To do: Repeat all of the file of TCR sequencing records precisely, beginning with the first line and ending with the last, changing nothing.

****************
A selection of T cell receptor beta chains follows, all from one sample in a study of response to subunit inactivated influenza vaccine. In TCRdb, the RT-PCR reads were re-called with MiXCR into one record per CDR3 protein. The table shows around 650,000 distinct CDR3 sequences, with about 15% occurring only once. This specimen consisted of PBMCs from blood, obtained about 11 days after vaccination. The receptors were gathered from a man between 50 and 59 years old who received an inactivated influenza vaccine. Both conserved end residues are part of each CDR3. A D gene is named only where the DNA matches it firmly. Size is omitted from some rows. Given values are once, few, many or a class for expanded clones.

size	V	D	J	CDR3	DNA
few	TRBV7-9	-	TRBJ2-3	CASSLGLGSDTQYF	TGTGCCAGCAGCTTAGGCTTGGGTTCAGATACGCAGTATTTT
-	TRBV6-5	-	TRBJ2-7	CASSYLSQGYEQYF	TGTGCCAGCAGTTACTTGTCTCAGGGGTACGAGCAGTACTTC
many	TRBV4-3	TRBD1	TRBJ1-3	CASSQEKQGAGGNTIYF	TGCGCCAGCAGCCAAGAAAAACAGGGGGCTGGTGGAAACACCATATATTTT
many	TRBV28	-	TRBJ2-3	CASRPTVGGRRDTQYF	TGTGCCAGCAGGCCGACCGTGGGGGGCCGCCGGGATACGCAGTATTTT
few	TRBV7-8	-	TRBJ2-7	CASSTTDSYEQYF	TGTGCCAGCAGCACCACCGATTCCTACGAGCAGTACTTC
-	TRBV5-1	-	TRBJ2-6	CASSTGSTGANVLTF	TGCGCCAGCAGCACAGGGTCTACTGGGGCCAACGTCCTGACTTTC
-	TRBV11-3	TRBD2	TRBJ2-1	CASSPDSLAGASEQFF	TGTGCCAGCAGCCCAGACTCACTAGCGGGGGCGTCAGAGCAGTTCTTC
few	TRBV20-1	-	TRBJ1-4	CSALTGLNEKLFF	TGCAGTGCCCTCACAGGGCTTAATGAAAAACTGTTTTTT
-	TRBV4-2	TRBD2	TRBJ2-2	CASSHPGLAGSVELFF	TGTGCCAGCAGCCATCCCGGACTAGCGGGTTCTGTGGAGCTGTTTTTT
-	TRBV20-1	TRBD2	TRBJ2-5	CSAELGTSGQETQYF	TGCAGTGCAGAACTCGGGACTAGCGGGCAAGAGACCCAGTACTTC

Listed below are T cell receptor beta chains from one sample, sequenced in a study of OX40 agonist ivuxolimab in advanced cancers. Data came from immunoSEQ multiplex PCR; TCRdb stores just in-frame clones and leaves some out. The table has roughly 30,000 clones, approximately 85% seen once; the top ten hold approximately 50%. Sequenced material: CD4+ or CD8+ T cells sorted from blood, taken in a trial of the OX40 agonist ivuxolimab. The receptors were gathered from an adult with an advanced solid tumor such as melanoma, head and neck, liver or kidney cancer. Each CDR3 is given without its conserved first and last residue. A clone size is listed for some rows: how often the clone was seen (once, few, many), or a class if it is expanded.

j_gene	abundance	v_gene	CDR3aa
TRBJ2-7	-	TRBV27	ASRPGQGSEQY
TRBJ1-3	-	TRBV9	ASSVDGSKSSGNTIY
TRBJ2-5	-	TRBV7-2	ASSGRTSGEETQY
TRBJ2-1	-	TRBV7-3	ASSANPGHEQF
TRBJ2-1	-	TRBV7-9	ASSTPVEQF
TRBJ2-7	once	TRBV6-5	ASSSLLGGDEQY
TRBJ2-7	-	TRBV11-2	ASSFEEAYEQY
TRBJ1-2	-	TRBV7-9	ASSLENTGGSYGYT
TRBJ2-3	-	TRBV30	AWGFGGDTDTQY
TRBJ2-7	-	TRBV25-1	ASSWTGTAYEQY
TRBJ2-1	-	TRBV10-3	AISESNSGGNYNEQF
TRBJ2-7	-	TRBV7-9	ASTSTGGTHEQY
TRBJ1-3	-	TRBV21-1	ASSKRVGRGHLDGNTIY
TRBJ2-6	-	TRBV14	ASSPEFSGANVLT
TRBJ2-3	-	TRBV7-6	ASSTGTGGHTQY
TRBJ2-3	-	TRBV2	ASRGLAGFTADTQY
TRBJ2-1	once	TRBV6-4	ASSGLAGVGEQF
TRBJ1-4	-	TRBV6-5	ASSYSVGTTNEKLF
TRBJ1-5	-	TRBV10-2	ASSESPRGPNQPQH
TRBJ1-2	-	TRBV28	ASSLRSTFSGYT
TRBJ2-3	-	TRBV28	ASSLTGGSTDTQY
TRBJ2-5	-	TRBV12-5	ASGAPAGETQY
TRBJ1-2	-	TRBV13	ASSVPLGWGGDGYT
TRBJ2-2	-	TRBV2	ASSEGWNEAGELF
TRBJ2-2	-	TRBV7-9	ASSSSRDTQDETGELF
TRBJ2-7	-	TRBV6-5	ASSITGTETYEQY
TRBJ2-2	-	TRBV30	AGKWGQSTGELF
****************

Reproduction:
A selection of T cell receptor beta chains follows, all from one sample in a study of response to subunit inactivated influenza vaccine. In TCRdb, the RT-PCR reads were re-called with MiXCR into one record per CDR3 protein. The table shows around 650,000 distinct CDR3 sequences, with about 15% occurring only once. This specimen consisted of PBMCs from blood, obtained about 11 days after vaccination. The receptors were gathered from a man between 50 and 59 years old who received an inactivated influenza vaccine. Both conserved end residues are part of each CDR3. A D gene is named only where the DNA matches it firmly. Size is omitted from some rows. Given values are once, few, many or a class for expanded clones.

size	V	D	J	CDR3	DNA
few	TRBV7-9	-	TRBJ2-3	CASSLGLGSDTQYF	TGTGCCAGCAGCTTAGGCTTGGGTTCAGATACGCAGTATTTT
-	TRBV6-5	-	TRBJ2-7	CASSYLSQGYEQYF	TGTGCCAGCAGTTACTTGTCTCAGGGGTACGAGCAGTACTTC
many	TRBV4-3	TRBD1	TRBJ1-3	CASSQEKQGAGGNTIYF	TGCGCCAGCAGCCAAGAAAAACAGGGGGCTGGTGGAAACACCATATATTTT
many	TRBV28	-	TRBJ2-3	CASRPTVGGRRDTQYF	TGTGCCAGCAGGCCGACCGTGGGGGGCCGCCGGGATACGCAGTATTTT
few	TRBV7-8	-	TRBJ2-7	CASSTTDSYEQYF	TGTGCCAGCAGCACCACCGATTCCTACGAGCAGTACTTC
-	TRBV5-1	-	TRBJ2-6	CASSTGSTGANVLTF	TGCGCCAGCAGCACAGGGTCTACTGGGGCCAACGTCCTGACTTTC
-	TRBV11-3	TRBD2	TRBJ2-1	CASSPDSLAGASEQFF	TGTGCCAGCAGCCCAGACTCACTAGCGGGGGCGTCAGAGCAGTTCTTC
few	TRBV20-1	-	TRBJ1-4	CSALTGLNEKLFF	TGCAGTGCCCTCACAGGGCTTAATGAAAAACTGTTTTTT
-	TRBV4-2	TRBD2	TRBJ2-2	CASSHPGLAGSVELFF	TGTGCCAGCAGCCATCCCGGACTAGCGGGTTCTGTGGAGCTGTTTTTT
-	TRBV20-1	TRBD2	TRBJ2-5	CSAELGTSGQETQYF	TGCAGTGCAGAACTCGGGACTAGCGGGCAAGAGACCCAGTACTTC

Listed below are T cell receptor beta chains from one sample, sequenced in a study of OX40 agonist ivuxolimab in advanced cancers. Data came from immunoSEQ multiplex PCR; TCRdb stores just in-frame clones and leaves some out. The table has roughly 30,000 clones, approximately 85% seen once; the top ten hold approximately 50%. Sequenced material: CD4+ or CD8+ T cells sorted from blood, taken in a trial of the OX40 agonist ivuxolimab. The receptors were gathered from an adult with an advanced solid tumor such as melanoma, head and neck, liver or kidney cancer. Each CDR3 is given without its conserved first and last residue. A clone size is listed for some rows: how often the clone was seen (once, few, many), or a class if it is expanded.

j_gene	abundance	v_gene	CDR3aa
TRBJ2-7	-	TRBV27	ASRPGQGSEQY
TRBJ1-3	-	TRBV9	ASSVDGSKSSGNTIY
TRBJ2-5	-	TRBV7-2	ASSGRTSGEETQY
TRBJ2-1	-	TRBV7-3	ASSANPGHEQF
TRBJ2-1	-	TRBV7-9	ASSTPVEQF
TRBJ2-7	once	TRBV6-5	ASSSLLGGDEQY
TRBJ2-7	-	TRBV11-2	ASSFEEAYEQY
TRBJ1-2	-	TRBV7-9	ASSLENTGGSYGYT
TRBJ2-3	-	TRBV30	AWGFGGDTDTQY
TRBJ2-7	-	TRBV25-1	ASSWTGTAYEQY
TRBJ2-1	-	TRBV10-3	AISESNSGGNYNEQF
TRBJ2-7	-	TRBV7-9	ASTSTGGTHEQY
TRBJ1-3	-	TRBV21-1	ASSKRVGRGHLDGNTIY
TRBJ2-6	-	TRBV14	ASSPEFSGANVLT
TRBJ2-3	-	TRBV7-6	ASSTGTGGHTQY
TRBJ2-3	-	TRBV2	ASRGLAGFTADTQY
TRBJ2-1	once	TRBV6-4	ASSGLAGVGEQF
TRBJ1-4	-	TRBV6-5	ASSYSVGTTNEKLF
TRBJ1-5	-	TRBV10-2	ASSESPRGPNQPQH
TRBJ1-2	-	TRBV28	ASSLRSTFSGYT
TRBJ2-3	-	TRBV28	ASSLTGGSTDTQY
TRBJ2-5	-	TRBV12-5	ASGAPAGETQY
TRBJ1-2	-	TRBV13	ASSVPLGWGGDGYT
TRBJ2-2	-	TRBV2	ASSEGWNEAGELF
TRBJ2-2	-	TRBV7-9	ASSSSRDTQDETGELF
TRBJ2-7	-	TRBV6-5	ASSITGTETYEQY
TRBJ2-2	-	TRBV30	AGKWGQSTGELF